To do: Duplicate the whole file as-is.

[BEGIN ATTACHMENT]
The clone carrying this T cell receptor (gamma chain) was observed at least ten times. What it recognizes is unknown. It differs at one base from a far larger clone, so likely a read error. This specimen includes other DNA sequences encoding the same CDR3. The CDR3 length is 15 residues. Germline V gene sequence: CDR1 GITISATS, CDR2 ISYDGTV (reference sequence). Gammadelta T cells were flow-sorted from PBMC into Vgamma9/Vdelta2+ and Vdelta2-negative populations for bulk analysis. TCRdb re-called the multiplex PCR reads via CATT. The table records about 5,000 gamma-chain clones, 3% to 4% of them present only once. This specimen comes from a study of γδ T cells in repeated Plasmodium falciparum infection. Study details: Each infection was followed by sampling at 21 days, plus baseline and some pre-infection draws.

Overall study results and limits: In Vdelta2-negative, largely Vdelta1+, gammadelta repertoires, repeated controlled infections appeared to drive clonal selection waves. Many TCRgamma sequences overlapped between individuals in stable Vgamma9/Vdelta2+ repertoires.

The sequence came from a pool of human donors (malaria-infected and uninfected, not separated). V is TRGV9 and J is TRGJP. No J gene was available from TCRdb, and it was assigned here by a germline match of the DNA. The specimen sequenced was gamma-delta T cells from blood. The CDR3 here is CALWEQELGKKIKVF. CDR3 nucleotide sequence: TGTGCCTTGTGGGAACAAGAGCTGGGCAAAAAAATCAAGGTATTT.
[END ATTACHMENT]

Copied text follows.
The clone carrying this T cell receptor (gamma chain) was observed at least ten times. What it recognizes is unknown. It differs at one base from a far larger clone, so likely a read error. This specimen includes other DNA sequences encoding the same CDR3. The CDR3 length is 15 residues. Germline V gene sequence: CDR1 GITISATS, CDR2 ISYDGTV (reference sequence). Gammadelta T cells were flow-sorted from PBMC into Vgamma9/Vdelta2+ and Vdelta2-negative populations for bulk analysis. TCRdb re-called the multiplex PCR reads via CATT. The table records about 5,000 gamma-chain clones, 3% to 4% of them present only once. This specimen comes from a study of γδ T cells in repeated Plasmodium falciparum infection. Study details: Each infection was followed by sampling at 21 days, plus baseline and some pre-infection draws.

Overall study results and limits: In Vdelta2-negative, largely Vdelta1+, gammadelta repertoires, repeated controlled infections appeared to drive clonal selection waves. Many TCRgamma sequences overlapped between individuals in stable Vgamma9/Vdelta2+ repertoires.

The sequence came from a pool of human donors (malaria-infected and uninfected, not separated). V is TRGV9 and J is TRGJP. No J gene was available from TCRdb, and it was assigned here by a germline match of the DNA. The specimen sequenced was gamma-delta T cells from blood. The CDR3 here is CALWEQELGKKIKVF. CDR3 nucleotide sequence: TGTGCCTTGTGGGAACAAGAGCTGGGCAAAAAAATCAAGGTATTT.